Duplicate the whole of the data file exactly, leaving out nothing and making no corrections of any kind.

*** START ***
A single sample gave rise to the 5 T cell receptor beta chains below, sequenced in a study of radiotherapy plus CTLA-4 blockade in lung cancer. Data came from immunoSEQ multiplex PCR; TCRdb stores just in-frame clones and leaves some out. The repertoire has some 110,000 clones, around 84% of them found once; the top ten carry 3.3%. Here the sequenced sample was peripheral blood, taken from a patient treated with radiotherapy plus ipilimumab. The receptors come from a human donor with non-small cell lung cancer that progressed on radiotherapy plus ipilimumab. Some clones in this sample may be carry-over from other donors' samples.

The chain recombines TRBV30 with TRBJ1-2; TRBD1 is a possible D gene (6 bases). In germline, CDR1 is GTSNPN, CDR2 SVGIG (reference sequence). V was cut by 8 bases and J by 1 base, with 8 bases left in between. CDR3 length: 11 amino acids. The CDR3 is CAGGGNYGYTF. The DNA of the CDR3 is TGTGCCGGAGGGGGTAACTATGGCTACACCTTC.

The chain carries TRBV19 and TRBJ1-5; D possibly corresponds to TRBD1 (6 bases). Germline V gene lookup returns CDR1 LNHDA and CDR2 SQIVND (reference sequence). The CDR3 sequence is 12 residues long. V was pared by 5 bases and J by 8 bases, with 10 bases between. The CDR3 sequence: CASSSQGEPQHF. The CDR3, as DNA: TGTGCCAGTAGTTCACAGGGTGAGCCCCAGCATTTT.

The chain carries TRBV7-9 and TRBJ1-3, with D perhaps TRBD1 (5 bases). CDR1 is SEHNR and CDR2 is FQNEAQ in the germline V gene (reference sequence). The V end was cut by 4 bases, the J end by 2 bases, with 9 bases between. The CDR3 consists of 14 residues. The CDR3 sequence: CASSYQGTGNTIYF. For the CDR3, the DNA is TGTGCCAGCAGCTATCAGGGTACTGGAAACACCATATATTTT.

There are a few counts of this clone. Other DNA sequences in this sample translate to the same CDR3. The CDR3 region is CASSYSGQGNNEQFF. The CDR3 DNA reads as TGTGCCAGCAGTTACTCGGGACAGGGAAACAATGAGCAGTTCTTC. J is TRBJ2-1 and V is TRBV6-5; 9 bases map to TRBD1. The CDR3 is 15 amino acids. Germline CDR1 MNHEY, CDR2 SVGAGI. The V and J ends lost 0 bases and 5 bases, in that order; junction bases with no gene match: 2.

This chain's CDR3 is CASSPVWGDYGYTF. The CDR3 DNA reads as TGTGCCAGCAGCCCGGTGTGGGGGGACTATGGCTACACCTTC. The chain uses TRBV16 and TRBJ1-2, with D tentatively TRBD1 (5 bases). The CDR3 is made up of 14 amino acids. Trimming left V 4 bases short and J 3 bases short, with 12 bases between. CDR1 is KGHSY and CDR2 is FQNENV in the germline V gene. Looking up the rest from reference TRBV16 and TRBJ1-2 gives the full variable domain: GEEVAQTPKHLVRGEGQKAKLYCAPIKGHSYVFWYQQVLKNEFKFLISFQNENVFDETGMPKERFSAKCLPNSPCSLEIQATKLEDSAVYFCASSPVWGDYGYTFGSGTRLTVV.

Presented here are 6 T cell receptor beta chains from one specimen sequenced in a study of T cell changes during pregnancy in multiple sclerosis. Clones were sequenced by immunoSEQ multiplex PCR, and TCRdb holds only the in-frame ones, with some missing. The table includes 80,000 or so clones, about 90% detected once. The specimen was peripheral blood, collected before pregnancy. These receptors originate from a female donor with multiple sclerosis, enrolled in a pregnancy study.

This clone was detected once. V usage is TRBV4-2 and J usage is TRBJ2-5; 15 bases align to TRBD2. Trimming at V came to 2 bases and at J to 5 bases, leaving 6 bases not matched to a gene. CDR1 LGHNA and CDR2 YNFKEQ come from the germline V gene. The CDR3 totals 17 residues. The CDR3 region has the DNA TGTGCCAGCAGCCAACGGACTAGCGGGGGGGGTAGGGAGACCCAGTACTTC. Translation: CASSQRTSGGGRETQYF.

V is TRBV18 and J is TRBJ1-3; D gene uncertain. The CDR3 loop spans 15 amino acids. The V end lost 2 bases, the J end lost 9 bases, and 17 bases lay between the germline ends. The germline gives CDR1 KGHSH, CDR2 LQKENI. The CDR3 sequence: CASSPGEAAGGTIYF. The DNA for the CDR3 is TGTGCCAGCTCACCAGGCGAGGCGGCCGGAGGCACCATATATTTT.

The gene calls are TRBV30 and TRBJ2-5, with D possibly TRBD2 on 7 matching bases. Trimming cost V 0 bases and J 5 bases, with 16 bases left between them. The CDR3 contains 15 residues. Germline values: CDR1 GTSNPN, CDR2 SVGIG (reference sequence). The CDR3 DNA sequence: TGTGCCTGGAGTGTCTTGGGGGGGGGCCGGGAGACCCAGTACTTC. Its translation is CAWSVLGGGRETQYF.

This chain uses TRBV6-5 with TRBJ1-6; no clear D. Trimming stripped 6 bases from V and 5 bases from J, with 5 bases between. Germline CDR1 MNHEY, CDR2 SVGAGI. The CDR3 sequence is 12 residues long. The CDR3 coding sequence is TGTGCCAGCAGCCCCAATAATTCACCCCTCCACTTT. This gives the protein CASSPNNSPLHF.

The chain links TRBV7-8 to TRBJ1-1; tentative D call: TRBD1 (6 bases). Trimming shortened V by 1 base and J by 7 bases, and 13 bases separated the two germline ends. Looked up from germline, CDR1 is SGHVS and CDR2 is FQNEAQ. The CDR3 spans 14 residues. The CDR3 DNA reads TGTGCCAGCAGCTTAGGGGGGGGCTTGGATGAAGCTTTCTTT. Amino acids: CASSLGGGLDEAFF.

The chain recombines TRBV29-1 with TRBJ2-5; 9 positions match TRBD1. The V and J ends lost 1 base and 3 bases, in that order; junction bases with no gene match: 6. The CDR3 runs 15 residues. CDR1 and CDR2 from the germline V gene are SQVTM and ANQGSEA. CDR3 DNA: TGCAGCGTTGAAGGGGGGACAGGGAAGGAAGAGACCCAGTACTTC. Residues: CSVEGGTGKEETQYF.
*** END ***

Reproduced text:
A single sample gave rise to the 5 T cell receptor beta chains below, sequenced in a study of radiotherapy plus CTLA-4 blockade in lung cancer. Data came from immunoSEQ multiplex PCR; TCRdb stores just in-frame clones and leaves some out. The repertoire has some 110,000 clones, around 84% of them found once; the top ten carry 3.3%. Here the sequenced sample was peripheral blood, taken from a patient treated with radiotherapy plus ipilimumab. The receptors come from a human donor with non-small cell lung cancer that progressed on radiotherapy plus ipilimumab. Some clones in this sample may be carry-over from other donors' samples.

The chain recombines TRBV30 with TRBJ1-2; TRBD1 is a possible D gene (6 bases). In germline, CDR1 is GTSNPN, CDR2 SVGIG (reference sequence). V was cut by 8 bases and J by 1 base, with 8 bases left in between. CDR3 length: 11 amino acids. The CDR3 is CAGGGNYGYTF. The DNA of the CDR3 is TGTGCCGGAGGGGGTAACTATGGCTACACCTTC.

The chain carries TRBV19 and TRBJ1-5; D possibly corresponds to TRBD1 (6 bases). Germline V gene lookup returns CDR1 LNHDA and CDR2 SQIVND (reference sequence). The CDR3 sequence is 12 residues long. V was pared by 5 bases and J by 8 bases, with 10 bases between. The CDR3 sequence: CASSSQGEPQHF. The CDR3, as DNA: TGTGCCAGTAGTTCACAGGGTGAGCCCCAGCATTTT.

The chain carries TRBV7-9 and TRBJ1-3, with D perhaps TRBD1 (5 bases). CDR1 is SEHNR and CDR2 is FQNEAQ in the germline V gene (reference sequence). The V end was cut by 4 bases, the J end by 2 bases, with 9 bases between. The CDR3 consists of 14 residues. The CDR3 sequence: CASSYQGTGNTIYF. For the CDR3, the DNA is TGTGCCAGCAGCTATCAGGGTACTGGAAACACCATATATTTT.

There are a few counts of this clone. Other DNA sequences in this sample translate to the same CDR3. The CDR3 region is CASSYSGQGNNEQFF. The CDR3 DNA reads as TGTGCCAGCAGTTACTCGGGACAGGGAAACAATGAGCAGTTCTTC. J is TRBJ2-1 and V is TRBV6-5; 9 bases map to TRBD1. The CDR3 is 15 amino acids. Germline CDR1 MNHEY, CDR2 SVGAGI. The V and J ends lost 0 bases and 5 bases, in that order; junction bases with no gene match: 2.

This chain's CDR3 is CASSPVWGDYGYTF. The CDR3 DNA reads as TGTGCCAGCAGCCCGGTGTGGGGGGACTATGGCTACACCTTC. The chain uses TRBV16 and TRBJ1-2, with D tentatively TRBD1 (5 bases). The CDR3 is made up of 14 amino acids. Trimming left V 4 bases short and J 3 bases short, with 12 bases between. CDR1 is KGHSY and CDR2 is FQNENV in the germline V gene. Looking up the rest from reference TRBV16 and TRBJ1-2 gives the full variable domain: GEEVAQTPKHLVRGEGQKAKLYCAPIKGHSYVFWYQQVLKNEFKFLISFQNENVFDETGMPKERFSAKCLPNSPCSLEIQATKLEDSAVYFCASSPVWGDYGYTFGSGTRLTVV.

Presented here are 6 T cell receptor beta chains from one specimen sequenced in a study of T cell changes during pregnancy in multiple sclerosis. Clones were sequenced by immunoSEQ multiplex PCR, and TCRdb holds only the in-frame ones, with some missing. The table includes 80,000 or so clones, about 90% detected once. The specimen was peripheral blood, collected before pregnancy. These receptors originate from a female donor with multiple sclerosis, enrolled in a pregnancy study.

This clone was detected once. V usage is TRBV4-2 and J usage is TRBJ2-5; 15 bases align to TRBD2. Trimming at V came to 2 bases and at J to 5 bases, leaving 6 bases not matched to a gene. CDR1 LGHNA and CDR2 YNFKEQ come from the germline V gene. The CDR3 totals 17 residues. The CDR3 region has the DNA TGTGCCAGCAGCCAACGGACTAGCGGGGGGGGTAGGGAGACCCAGTACTTC. Translation: CASSQRTSGGGRETQYF.

V is TRBV18 and J is TRBJ1-3; D gene uncertain. The CDR3 loop spans 15 amino acids. The V end lost 2 bases, the J end lost 9 bases, and 17 bases lay between the germline ends. The germline gives CDR1 KGHSH, CDR2 LQKENI. The CDR3 sequence: CASSPGEAAGGTIYF. The DNA for the CDR3 is TGTGCCAGCTCACCAGGCGAGGCGGCCGGAGGCACCATATATTTT.

The gene calls are TRBV30 and TRBJ2-5, with D possibly TRBD2 on 7 matching bases. Trimming cost V 0 bases and J 5 bases, with 16 bases left between them. The CDR3 contains 15 residues. Germline values: CDR1 GTSNPN, CDR2 SVGIG (reference sequence). The CDR3 DNA sequence: TGTGCCTGGAGTGTCTTGGGGGGGGGCCGGGAGACCCAGTACTTC. Its translation is CAWSVLGGGRETQYF.

This chain uses TRBV6-5 with TRBJ1-6; no clear D. Trimming stripped 6 bases from V and 5 bases from J, with 5 bases between. Germline CDR1 MNHEY, CDR2 SVGAGI. The CDR3 sequence is 12 residues long. The CDR3 coding sequence is TGTGCCAGCAGCCCCAATAATTCACCCCTCCACTTT. This gives the protein CASSPNNSPLHF.

The chain links TRBV7-8 to TRBJ1-1; tentative D call: TRBD1 (6 bases). Trimming shortened V by 1 base and J by 7 bases, and 13 bases separated the two germline ends. Looked up from germline, CDR1 is SGHVS and CDR2 is FQNEAQ. The CDR3 spans 14 residues. The CDR3 DNA reads TGTGCCAGCAGCTTAGGGGGGGGCTTGGATGAAGCTTTCTTT. Amino acids: CASSLGGGLDEAFF.

The chain recombines TRBV29-1 with TRBJ2-5; 9 positions match TRBD1. The V and J ends lost 1 base and 3 bases, in that order; junction bases with no gene match: 6. The CDR3 runs 15 residues. CDR1 and CDR2 from the germline V gene are SQVTM and ANQGSEA. CDR3 DNA: TGCAGCGTTGAAGGGGGGACAGGGAAGGAAGAGACCCAGTACTTC. Residues: CSVEGGTGKEETQYF.